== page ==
As I said recently when launching Canada's Indo-Pacific strategy, we will do more to tackle foreign interference and disinformation. The strategy recognizes China's growing influence globally. It states that domestically, Canada's approach to China will include strengthening the defence of Canadian infrastructure and democracy against foreign interference. That includes interference in our elections.
Let me stop here for now, Madam Chair. I'll be pleased to take your questions.
Thank you very much.
Thank you, and I appreciate that. If that could be tabled with the committee, that would be very helpful.
We got a package of documents, as well, Minister LeBlanc, from NSIA. It's the branch package, and on page 9—and I want to read this into the record because I think it's pretty important—with regard to political parties, it says this:
In accordance with the Protocol, cleared members of the political parties also received routine threat updates. We received positive feedback by the parties on this experience, most notably from the [Conservative Party of Canada].
It actually says “CPC”. What's interesting about this is that I keep hearing this narrative coming from the official opposition that somehow this is a revelation to them, that at this moment in time they're concerned about election interference, when in fact it seems as though they've been briefed on these credible threats from time to time, quite regularly.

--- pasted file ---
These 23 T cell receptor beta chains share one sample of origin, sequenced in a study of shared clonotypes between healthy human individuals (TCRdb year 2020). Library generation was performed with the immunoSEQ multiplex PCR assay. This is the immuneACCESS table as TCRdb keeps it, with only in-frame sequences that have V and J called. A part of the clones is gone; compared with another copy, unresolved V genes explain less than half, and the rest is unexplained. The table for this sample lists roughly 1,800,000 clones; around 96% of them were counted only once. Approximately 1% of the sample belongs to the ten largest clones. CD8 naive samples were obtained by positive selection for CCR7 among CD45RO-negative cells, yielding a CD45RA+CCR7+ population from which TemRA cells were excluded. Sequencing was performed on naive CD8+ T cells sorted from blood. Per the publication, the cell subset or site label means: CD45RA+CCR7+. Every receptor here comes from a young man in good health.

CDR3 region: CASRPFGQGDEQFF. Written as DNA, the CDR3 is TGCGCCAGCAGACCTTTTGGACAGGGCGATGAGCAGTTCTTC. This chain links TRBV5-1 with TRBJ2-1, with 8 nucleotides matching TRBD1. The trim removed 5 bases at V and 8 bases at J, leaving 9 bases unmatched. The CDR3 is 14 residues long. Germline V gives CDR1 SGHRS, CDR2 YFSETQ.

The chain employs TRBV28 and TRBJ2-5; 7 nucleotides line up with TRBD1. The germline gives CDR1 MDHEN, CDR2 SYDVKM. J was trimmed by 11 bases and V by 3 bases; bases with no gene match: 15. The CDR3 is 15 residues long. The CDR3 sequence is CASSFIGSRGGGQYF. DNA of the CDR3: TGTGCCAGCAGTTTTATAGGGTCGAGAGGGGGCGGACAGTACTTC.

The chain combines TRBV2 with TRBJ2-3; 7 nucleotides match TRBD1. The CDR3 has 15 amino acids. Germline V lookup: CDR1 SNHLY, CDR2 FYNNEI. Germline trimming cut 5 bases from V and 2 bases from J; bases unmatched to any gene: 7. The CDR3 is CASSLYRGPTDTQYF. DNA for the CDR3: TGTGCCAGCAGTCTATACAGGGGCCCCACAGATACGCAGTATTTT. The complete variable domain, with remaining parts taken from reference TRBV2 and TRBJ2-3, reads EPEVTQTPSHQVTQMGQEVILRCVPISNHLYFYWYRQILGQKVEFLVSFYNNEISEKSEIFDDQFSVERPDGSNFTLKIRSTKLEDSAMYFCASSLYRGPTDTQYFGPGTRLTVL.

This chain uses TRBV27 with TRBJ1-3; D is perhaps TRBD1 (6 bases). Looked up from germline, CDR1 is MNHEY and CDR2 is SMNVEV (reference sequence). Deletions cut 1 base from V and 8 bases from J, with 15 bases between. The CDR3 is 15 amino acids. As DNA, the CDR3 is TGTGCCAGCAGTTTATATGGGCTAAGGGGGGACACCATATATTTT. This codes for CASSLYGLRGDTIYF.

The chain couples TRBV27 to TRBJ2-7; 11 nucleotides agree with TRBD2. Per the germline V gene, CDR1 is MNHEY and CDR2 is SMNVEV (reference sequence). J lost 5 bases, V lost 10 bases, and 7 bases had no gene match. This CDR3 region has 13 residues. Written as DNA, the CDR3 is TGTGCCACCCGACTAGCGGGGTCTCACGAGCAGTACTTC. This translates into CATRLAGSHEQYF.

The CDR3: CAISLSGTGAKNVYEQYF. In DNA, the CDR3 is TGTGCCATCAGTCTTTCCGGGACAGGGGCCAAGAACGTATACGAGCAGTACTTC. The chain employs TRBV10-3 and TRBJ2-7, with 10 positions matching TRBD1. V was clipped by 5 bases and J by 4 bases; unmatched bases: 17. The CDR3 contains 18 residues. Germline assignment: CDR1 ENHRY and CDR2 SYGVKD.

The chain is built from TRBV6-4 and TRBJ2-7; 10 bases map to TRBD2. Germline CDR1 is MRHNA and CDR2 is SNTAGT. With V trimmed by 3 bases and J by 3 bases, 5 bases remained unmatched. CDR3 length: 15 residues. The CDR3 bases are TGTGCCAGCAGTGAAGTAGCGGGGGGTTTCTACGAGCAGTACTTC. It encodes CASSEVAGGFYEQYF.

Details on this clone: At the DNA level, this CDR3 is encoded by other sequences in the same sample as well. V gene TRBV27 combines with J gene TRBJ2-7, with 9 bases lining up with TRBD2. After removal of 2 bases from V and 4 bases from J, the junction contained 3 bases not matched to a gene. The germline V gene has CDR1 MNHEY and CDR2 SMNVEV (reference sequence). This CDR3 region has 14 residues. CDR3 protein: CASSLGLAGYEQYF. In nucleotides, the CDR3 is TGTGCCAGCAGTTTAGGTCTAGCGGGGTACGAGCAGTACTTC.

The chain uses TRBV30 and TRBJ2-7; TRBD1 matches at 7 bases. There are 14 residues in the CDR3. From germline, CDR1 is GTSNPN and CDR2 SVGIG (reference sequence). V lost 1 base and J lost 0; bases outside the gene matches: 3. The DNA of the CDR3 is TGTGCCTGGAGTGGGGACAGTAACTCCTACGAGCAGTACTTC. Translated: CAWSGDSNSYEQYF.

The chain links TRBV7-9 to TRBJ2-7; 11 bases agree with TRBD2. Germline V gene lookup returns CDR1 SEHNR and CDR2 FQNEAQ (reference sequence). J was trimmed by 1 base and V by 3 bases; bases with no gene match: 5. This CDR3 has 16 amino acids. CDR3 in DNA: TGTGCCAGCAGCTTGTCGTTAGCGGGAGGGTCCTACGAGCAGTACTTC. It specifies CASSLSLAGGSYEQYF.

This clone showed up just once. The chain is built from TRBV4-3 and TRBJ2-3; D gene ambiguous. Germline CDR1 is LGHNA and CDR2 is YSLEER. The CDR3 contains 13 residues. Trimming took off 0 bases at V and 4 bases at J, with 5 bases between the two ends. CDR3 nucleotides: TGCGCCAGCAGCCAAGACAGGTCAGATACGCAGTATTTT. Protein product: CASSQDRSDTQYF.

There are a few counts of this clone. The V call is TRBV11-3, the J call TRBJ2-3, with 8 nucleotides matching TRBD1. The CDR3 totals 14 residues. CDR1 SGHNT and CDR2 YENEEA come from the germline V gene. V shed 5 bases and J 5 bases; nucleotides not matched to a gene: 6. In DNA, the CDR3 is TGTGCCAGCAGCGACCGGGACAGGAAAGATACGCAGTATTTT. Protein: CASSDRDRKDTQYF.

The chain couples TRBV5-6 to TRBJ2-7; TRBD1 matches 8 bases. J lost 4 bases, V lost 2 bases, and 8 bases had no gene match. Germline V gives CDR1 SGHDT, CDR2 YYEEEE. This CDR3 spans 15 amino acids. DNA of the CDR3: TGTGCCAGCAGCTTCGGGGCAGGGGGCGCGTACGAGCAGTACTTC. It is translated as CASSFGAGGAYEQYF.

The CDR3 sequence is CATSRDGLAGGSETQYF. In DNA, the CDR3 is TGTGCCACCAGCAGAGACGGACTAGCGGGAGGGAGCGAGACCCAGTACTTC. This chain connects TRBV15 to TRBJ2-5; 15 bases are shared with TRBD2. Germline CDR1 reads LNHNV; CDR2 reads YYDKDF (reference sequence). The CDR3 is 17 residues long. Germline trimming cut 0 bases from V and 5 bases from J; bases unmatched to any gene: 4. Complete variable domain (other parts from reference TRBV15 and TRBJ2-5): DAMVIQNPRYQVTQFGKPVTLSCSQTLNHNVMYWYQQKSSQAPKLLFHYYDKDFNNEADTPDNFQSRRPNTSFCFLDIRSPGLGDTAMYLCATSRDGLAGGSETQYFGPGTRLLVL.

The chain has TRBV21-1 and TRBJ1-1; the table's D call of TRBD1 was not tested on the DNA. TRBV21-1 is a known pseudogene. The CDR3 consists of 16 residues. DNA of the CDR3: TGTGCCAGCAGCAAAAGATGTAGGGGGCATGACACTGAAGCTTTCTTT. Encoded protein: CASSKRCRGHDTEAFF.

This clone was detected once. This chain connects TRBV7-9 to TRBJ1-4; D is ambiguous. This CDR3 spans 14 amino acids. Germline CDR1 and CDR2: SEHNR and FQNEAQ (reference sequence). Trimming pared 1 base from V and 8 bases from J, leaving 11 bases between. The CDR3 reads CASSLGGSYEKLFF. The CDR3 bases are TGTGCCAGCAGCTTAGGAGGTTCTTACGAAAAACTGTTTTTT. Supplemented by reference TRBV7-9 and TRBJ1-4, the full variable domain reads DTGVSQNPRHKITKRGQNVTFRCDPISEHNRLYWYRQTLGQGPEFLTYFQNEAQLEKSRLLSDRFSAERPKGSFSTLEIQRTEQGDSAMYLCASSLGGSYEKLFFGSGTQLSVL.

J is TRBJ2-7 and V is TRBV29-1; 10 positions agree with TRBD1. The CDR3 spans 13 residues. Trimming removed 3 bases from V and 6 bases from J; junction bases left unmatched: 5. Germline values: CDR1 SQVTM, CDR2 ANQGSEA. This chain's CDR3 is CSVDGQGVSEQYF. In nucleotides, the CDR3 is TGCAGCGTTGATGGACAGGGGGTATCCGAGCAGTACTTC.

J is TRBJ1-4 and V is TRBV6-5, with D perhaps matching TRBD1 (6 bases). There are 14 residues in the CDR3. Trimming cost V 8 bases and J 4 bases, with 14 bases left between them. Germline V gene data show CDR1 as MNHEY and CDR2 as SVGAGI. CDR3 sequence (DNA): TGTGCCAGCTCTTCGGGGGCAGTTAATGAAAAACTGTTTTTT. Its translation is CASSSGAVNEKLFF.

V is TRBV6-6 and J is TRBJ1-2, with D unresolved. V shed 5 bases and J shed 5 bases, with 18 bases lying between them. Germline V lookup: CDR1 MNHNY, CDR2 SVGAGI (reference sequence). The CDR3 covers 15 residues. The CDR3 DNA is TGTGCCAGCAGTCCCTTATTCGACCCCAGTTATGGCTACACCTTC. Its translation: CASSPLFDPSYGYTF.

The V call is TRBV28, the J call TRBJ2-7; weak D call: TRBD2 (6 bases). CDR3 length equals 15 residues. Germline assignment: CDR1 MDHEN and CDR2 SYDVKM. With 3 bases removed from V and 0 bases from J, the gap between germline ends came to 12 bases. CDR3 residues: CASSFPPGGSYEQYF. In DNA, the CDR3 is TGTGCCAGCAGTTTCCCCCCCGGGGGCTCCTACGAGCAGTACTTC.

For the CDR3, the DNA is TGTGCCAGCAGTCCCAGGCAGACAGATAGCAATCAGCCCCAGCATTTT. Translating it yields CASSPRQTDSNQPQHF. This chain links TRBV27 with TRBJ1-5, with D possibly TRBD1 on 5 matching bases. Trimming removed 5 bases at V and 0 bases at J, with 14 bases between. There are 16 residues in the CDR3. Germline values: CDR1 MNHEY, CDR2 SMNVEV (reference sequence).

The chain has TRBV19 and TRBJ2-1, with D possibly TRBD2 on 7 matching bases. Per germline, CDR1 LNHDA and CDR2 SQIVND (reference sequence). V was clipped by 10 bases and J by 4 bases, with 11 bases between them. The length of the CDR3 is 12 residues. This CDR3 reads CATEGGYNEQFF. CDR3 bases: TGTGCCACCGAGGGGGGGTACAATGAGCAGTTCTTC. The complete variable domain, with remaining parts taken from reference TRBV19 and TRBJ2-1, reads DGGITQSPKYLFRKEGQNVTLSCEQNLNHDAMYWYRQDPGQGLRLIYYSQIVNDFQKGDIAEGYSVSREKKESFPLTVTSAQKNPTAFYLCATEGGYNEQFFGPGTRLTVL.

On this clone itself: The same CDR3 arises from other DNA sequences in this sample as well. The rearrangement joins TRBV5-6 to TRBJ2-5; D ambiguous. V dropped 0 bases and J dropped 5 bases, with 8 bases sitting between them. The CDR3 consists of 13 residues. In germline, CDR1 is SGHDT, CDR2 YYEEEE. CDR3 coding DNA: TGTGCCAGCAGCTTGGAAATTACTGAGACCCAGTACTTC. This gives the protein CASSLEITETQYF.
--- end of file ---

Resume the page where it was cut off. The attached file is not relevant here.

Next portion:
Could either of the ministers speak to that and how regularly that happens?
Very briefly, Madam Chair, I can speak to exactly what Mr. Turnbull said. We thought it was important for major political parties to be security-cleared and to have access to this information. This is about protecting our democracy and ensuring that important political institutions in our democracy, like the Conservative Party of Canada, have access to this information and can take the necessary steps to protect their own infrastructure in the political space.
It's also important that the National Security and Intelligence Committee of Parliamentarians, which includes members, obviously, of this House and of the other place, also be briefed by intelligence officials, and we think it's important that they, too, be kept up to date as part of ensuring that everybody has a line of sight on the very robust measures, Mr. Turnbull, that you referred to that our government is taking.